By G. Atkins
This publication bargains an exhilarating new method of T.S. Eliot's 4 Quartets because it exhibits why it's going to be learn either heavily and when it comes to Eliot's different works, particularly the poems The Waste Land, 'The hole Men,' and Ash-Wednesday .
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Additional info for Reading T.S. Eliot: Four Quartets and the Journey toward Understanding
You might wonder, then, whether the seemingly formless form of Eliot’s last major poem bears responsibility for the reader’s difficulty at least as much as the ideas and feelings that constitute its foundation. ”5 The “new verse” of Four Quartets smacks of “the poetry of statement” sometimes associated with the English Augustan poets John Dryden and Alexander Pope, the former a poet, critic, and playwright on whom Eliot, to more or greater degree, may have modeled his career. Confronting Four Quartets for the first time, you might read and reread and then read the poem again and again.
Once it is acknowledged, it roams widely and far, having no bounds. 13 The Church of England, it is important to understand, subsumed “rituals of private confession and prayer within the public service of the church,” thus complicating the opposition between inner and outer that functions as an analogue of letter and spirit. Eliot’s mentor, Lancelot Andrewes, for one argued, as Ramie Targoff has recently written in Common Prayer: The Language of Public Devotion in Early Modern England, that “words alone are insufficient in the service of God”: “Solomon prayed upon his knees; Daniel fell down upon his knees; so did St.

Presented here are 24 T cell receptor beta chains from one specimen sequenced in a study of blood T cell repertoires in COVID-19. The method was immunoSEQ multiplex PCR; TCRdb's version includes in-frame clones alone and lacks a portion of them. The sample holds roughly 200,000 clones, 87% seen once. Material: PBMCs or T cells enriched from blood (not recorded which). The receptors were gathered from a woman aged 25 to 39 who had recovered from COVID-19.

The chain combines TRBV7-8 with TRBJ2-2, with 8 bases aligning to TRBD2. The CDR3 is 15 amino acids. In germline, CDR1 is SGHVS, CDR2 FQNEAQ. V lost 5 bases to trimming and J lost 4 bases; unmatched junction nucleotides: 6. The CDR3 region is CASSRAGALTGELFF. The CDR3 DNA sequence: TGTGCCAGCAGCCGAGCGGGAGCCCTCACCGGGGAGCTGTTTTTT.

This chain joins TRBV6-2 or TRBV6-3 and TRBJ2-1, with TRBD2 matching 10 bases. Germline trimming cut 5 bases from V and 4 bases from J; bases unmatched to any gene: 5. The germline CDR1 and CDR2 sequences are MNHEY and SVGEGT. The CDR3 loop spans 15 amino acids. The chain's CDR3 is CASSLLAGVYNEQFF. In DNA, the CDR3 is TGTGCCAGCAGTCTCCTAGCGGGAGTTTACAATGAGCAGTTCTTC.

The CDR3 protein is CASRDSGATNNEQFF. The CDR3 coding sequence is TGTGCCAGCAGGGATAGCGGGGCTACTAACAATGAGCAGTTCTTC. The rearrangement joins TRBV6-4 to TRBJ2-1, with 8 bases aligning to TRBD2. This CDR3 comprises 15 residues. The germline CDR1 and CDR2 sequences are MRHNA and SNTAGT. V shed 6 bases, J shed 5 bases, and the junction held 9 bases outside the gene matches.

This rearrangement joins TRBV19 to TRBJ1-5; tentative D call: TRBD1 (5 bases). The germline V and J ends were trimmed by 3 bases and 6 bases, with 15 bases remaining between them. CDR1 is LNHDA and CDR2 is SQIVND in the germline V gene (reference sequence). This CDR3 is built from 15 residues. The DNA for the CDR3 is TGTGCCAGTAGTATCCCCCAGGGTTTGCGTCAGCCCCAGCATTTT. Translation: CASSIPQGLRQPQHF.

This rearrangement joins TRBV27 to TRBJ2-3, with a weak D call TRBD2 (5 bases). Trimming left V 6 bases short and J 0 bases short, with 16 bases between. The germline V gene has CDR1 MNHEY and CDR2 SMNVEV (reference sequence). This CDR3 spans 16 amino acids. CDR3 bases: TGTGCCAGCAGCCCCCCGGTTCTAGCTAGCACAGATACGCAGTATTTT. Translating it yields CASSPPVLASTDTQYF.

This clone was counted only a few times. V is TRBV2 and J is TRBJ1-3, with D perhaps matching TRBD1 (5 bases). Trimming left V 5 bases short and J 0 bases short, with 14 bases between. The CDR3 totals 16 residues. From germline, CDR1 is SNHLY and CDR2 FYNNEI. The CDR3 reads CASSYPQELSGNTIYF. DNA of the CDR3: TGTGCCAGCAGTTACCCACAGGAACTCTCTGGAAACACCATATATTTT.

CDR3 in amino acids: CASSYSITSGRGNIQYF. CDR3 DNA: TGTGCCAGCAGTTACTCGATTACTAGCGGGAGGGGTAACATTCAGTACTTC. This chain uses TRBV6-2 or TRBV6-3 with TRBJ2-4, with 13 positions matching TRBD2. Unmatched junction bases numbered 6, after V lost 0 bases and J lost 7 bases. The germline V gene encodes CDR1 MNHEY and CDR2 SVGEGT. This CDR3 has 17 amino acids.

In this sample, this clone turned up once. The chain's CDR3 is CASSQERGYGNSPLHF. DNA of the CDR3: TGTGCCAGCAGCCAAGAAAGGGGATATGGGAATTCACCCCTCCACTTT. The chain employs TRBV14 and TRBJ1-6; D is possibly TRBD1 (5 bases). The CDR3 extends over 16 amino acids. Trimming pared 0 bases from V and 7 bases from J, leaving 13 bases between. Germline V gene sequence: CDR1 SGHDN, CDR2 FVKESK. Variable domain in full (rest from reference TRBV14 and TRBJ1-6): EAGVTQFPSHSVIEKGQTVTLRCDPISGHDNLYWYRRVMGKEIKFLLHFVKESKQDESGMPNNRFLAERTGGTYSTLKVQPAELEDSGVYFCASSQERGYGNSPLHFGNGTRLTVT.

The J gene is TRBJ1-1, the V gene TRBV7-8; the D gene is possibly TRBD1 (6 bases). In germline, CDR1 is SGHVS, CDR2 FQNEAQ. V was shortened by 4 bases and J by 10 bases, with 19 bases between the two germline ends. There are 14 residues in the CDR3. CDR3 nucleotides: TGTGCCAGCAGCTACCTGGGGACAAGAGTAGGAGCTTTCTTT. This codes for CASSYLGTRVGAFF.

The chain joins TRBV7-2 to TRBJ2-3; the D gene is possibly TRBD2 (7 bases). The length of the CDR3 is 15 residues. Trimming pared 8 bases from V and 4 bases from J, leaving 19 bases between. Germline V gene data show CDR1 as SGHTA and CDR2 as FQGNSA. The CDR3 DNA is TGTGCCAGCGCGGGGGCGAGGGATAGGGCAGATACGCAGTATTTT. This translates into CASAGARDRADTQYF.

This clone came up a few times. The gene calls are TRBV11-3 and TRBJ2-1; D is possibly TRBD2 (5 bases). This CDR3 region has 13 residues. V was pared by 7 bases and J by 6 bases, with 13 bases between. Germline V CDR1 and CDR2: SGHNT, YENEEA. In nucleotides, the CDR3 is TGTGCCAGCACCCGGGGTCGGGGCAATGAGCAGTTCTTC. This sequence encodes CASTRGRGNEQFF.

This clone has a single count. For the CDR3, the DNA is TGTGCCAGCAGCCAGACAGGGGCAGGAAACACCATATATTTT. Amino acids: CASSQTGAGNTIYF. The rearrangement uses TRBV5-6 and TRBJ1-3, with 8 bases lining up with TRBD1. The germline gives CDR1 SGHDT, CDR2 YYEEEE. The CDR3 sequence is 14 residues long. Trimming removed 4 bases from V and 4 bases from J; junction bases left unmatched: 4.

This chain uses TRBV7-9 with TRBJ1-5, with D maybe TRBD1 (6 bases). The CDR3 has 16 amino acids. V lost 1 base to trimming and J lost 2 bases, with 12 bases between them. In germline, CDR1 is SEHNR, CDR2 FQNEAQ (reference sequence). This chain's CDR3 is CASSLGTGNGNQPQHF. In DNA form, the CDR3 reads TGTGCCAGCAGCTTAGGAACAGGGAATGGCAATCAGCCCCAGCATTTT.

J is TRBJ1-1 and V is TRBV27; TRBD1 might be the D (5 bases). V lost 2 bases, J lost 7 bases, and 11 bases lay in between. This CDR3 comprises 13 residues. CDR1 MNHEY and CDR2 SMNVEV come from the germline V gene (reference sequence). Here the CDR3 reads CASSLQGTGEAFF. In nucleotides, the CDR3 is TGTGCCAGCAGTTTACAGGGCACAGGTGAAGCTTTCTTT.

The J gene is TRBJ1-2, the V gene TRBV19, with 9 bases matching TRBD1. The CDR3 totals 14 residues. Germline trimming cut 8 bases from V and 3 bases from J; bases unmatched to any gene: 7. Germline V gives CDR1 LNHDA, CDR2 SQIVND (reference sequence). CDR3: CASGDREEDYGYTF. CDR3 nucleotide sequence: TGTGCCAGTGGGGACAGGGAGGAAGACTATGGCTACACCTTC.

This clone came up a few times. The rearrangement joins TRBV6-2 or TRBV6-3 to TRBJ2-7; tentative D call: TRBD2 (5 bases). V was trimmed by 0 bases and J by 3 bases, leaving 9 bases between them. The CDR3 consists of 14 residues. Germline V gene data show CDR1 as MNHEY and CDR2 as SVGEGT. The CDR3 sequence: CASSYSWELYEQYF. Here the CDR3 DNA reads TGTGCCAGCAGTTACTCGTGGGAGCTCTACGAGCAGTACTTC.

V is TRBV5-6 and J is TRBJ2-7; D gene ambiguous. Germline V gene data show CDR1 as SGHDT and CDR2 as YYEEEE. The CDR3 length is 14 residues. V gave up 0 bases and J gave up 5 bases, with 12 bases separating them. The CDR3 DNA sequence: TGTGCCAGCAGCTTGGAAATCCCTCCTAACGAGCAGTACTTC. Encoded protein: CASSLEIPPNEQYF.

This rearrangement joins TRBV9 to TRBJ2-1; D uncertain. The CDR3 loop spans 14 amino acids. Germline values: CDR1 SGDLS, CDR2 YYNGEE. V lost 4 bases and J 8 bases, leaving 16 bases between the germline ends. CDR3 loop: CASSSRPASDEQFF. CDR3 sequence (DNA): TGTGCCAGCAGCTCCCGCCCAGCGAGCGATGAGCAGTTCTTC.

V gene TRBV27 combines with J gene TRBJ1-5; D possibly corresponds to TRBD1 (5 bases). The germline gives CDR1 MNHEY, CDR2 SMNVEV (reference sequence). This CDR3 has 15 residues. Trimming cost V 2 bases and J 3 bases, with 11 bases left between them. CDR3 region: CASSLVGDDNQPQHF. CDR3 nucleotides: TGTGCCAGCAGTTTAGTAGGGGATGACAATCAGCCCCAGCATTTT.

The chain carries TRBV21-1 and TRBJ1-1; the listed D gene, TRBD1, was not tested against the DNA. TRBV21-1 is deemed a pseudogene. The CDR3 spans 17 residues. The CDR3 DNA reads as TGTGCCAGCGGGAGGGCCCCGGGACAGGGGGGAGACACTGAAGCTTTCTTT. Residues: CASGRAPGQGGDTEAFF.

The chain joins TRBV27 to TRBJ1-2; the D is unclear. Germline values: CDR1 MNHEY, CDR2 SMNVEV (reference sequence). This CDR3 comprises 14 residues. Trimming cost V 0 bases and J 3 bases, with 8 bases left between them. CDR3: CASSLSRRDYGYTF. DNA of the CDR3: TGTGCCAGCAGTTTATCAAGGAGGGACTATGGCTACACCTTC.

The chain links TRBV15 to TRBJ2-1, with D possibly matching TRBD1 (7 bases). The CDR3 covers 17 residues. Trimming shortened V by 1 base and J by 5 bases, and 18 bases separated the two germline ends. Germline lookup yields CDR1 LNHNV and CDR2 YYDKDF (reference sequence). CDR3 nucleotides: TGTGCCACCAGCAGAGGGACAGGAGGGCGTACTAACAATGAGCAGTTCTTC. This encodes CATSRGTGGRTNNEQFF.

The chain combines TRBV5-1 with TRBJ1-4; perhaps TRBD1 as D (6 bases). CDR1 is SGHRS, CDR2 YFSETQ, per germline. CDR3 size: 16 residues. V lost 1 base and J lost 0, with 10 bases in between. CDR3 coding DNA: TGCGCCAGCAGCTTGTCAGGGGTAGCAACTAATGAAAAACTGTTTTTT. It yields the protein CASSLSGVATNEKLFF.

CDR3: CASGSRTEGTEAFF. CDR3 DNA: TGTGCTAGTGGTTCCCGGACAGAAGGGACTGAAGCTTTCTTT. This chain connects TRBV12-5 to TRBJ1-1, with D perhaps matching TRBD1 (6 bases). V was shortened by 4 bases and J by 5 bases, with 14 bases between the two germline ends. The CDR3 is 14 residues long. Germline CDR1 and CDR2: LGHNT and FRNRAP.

84 4 Chapter 2 The Pat ter n Refined Four Quartets and the Way o f I nca r nat i o n Ar r iv ing ( at Last) Four Quartets consists of four distinct but related parts, each pub- lished separately over a number of years: “Burnt Norton,” which initially appeared in 1936 in Eliot’s Collected Poems; “East Coker,” which first appeared in the Easter supplement to The New English Weekly in 1940 and was published later that year as a small book by Faber and Faber, the firm for which Eliot worked; “The Dry Salvages,” which first appeared in The New English Weekly the following year and was published in book form later that year by Faber and Faber; and “Little Gidding,” first published in late 1942 by Faber and Faber.